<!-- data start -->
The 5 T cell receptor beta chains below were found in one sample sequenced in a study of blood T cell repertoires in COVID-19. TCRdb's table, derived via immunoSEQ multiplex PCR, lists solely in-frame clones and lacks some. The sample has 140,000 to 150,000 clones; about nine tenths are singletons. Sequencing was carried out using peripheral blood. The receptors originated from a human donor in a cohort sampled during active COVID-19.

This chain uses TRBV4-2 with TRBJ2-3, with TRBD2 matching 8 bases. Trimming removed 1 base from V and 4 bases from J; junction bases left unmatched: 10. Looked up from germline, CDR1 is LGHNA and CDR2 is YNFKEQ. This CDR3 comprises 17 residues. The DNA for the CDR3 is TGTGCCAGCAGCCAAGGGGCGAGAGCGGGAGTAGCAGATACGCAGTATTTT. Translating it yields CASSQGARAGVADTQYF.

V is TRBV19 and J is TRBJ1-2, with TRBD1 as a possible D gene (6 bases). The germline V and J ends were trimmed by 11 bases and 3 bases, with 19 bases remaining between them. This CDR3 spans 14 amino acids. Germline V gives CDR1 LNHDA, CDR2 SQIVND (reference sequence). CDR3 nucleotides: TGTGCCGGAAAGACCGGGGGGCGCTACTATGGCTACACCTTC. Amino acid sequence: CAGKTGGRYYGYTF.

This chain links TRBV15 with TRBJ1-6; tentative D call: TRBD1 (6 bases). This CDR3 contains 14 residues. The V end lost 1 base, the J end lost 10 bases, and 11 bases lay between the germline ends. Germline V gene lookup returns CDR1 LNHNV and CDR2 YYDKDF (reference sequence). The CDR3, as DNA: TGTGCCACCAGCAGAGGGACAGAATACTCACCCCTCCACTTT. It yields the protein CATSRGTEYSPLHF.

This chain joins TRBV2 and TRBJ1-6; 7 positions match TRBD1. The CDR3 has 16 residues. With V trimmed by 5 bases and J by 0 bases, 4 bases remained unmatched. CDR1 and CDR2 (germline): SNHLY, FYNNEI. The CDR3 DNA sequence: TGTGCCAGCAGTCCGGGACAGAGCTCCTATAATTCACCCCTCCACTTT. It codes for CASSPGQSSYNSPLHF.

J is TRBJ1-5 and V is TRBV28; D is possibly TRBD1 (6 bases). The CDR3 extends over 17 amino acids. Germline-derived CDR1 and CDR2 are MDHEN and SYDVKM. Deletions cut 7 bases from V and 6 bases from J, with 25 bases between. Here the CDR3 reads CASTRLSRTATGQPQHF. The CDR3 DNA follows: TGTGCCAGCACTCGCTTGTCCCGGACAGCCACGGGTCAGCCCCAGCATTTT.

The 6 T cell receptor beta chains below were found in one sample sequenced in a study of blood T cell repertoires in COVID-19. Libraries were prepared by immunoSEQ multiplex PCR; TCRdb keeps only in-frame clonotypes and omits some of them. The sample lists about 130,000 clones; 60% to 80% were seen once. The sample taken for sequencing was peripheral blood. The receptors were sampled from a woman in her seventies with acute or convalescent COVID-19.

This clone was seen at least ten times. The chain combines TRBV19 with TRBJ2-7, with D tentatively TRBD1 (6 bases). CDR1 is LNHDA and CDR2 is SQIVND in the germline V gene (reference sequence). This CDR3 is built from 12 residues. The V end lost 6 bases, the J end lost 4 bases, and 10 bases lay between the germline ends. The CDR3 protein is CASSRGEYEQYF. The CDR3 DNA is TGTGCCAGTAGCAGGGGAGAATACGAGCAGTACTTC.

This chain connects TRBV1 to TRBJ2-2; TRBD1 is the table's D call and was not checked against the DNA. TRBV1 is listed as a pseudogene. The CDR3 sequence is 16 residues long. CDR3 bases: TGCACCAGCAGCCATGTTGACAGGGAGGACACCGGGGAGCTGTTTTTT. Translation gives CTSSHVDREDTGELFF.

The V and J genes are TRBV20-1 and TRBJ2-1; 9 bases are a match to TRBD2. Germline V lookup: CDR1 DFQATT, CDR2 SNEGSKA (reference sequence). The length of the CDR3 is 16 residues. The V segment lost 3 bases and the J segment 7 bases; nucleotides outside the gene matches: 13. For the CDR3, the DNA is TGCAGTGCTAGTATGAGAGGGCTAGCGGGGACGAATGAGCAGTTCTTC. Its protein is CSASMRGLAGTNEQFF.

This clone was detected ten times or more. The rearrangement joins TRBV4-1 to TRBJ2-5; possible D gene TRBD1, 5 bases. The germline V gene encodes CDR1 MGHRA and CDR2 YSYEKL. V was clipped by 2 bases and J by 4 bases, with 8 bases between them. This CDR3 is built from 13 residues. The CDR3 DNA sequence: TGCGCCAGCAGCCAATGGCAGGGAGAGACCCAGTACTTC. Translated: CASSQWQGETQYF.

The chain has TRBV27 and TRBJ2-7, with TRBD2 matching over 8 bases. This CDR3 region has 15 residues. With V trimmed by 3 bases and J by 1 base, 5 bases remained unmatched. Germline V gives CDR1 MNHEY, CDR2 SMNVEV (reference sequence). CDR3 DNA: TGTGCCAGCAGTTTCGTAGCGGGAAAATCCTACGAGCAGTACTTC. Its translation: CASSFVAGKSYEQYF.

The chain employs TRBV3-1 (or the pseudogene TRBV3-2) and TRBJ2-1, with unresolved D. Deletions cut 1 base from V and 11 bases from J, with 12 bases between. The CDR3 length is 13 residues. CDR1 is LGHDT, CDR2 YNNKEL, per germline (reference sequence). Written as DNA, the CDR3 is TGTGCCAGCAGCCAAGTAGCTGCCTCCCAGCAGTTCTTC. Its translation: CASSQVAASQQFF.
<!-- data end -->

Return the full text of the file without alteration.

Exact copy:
The 5 T cell receptor beta chains below were found in one sample sequenced in a study of blood T cell repertoires in COVID-19. TCRdb's table, derived via immunoSEQ multiplex PCR, lists solely in-frame clones and lacks some. The sample has 140,000 to 150,000 clones; about nine tenths are singletons. Sequencing was carried out using peripheral blood. The receptors originated from a human donor in a cohort sampled during active COVID-19.

This chain uses TRBV4-2 with TRBJ2-3, with TRBD2 matching 8 bases. Trimming removed 1 base from V and 4 bases from J; junction bases left unmatched: 10. Looked up from germline, CDR1 is LGHNA and CDR2 is YNFKEQ. This CDR3 comprises 17 residues. The DNA for the CDR3 is TGTGCCAGCAGCCAAGGGGCGAGAGCGGGAGTAGCAGATACGCAGTATTTT. Translating it yields CASSQGARAGVADTQYF.

V is TRBV19 and J is TRBJ1-2, with TRBD1 as a possible D gene (6 bases). The germline V and J ends were trimmed by 11 bases and 3 bases, with 19 bases remaining between them. This CDR3 spans 14 amino acids. Germline V gives CDR1 LNHDA, CDR2 SQIVND (reference sequence). CDR3 nucleotides: TGTGCCGGAAAGACCGGGGGGCGCTACTATGGCTACACCTTC. Amino acid sequence: CAGKTGGRYYGYTF.

This chain links TRBV15 with TRBJ1-6; tentative D call: TRBD1 (6 bases). This CDR3 contains 14 residues. The V end lost 1 base, the J end lost 10 bases, and 11 bases lay between the germline ends. Germline V gene lookup returns CDR1 LNHNV and CDR2 YYDKDF (reference sequence). The CDR3, as DNA: TGTGCCACCAGCAGAGGGACAGAATACTCACCCCTCCACTTT. It yields the protein CATSRGTEYSPLHF.

This chain joins TRBV2 and TRBJ1-6; 7 positions match TRBD1. The CDR3 has 16 residues. With V trimmed by 5 bases and J by 0 bases, 4 bases remained unmatched. CDR1 and CDR2 (germline): SNHLY, FYNNEI. The CDR3 DNA sequence: TGTGCCAGCAGTCCGGGACAGAGCTCCTATAATTCACCCCTCCACTTT. It codes for CASSPGQSSYNSPLHF.

J is TRBJ1-5 and V is TRBV28; D is possibly TRBD1 (6 bases). The CDR3 extends over 17 amino acids. Germline-derived CDR1 and CDR2 are MDHEN and SYDVKM. Deletions cut 7 bases from V and 6 bases from J, with 25 bases between. Here the CDR3 reads CASTRLSRTATGQPQHF. The CDR3 DNA follows: TGTGCCAGCACTCGCTTGTCCCGGACAGCCACGGGTCAGCCCCAGCATTTT.

The 6 T cell receptor beta chains below were found in one sample sequenced in a study of blood T cell repertoires in COVID-19. Libraries were prepared by immunoSEQ multiplex PCR; TCRdb keeps only in-frame clonotypes and omits some of them. The sample lists about 130,000 clones; 60% to 80% were seen once. The sample taken for sequencing was peripheral blood. The receptors were sampled from a woman in her seventies with acute or convalescent COVID-19.

This clone was seen at least ten times. The chain combines TRBV19 with TRBJ2-7, with D tentatively TRBD1 (6 bases). CDR1 is LNHDA and CDR2 is SQIVND in the germline V gene (reference sequence). This CDR3 is built from 12 residues. The V end lost 6 bases, the J end lost 4 bases, and 10 bases lay between the germline ends. The CDR3 protein is CASSRGEYEQYF. The CDR3 DNA is TGTGCCAGTAGCAGGGGAGAATACGAGCAGTACTTC.

This chain connects TRBV1 to TRBJ2-2; TRBD1 is the table's D call and was not checked against the DNA. TRBV1 is listed as a pseudogene. The CDR3 sequence is 16 residues long. CDR3 bases: TGCACCAGCAGCCATGTTGACAGGGAGGACACCGGGGAGCTGTTTTTT. Translation gives CTSSHVDREDTGELFF.

The V and J genes are TRBV20-1 and TRBJ2-1; 9 bases are a match to TRBD2. Germline V lookup: CDR1 DFQATT, CDR2 SNEGSKA (reference sequence). The length of the CDR3 is 16 residues. The V segment lost 3 bases and the J segment 7 bases; nucleotides outside the gene matches: 13. For the CDR3, the DNA is TGCAGTGCTAGTATGAGAGGGCTAGCGGGGACGAATGAGCAGTTCTTC. Its protein is CSASMRGLAGTNEQFF.

This clone was detected ten times or more. The rearrangement joins TRBV4-1 to TRBJ2-5; possible D gene TRBD1, 5 bases. The germline V gene encodes CDR1 MGHRA and CDR2 YSYEKL. V was clipped by 2 bases and J by 4 bases, with 8 bases between them. This CDR3 is built from 13 residues. The CDR3 DNA sequence: TGCGCCAGCAGCCAATGGCAGGGAGAGACCCAGTACTTC. Translated: CASSQWQGETQYF.

The chain has TRBV27 and TRBJ2-7, with TRBD2 matching over 8 bases. This CDR3 region has 15 residues. With V trimmed by 3 bases and J by 1 base, 5 bases remained unmatched. Germline V gives CDR1 MNHEY, CDR2 SMNVEV (reference sequence). CDR3 DNA: TGTGCCAGCAGTTTCGTAGCGGGAAAATCCTACGAGCAGTACTTC. Its translation: CASSFVAGKSYEQYF.

The chain employs TRBV3-1 (or the pseudogene TRBV3-2) and TRBJ2-1, with unresolved D. Deletions cut 1 base from V and 11 bases from J, with 12 bases between. The CDR3 length is 13 residues. CDR1 is LGHDT, CDR2 YNNKEL, per germline (reference sequence). Written as DNA, the CDR3 is TGTGCCAGCAGCCAAGTAGCTGCCTCCCAGCAGTTCTTC. Its translation: CASSQVAASQQFF.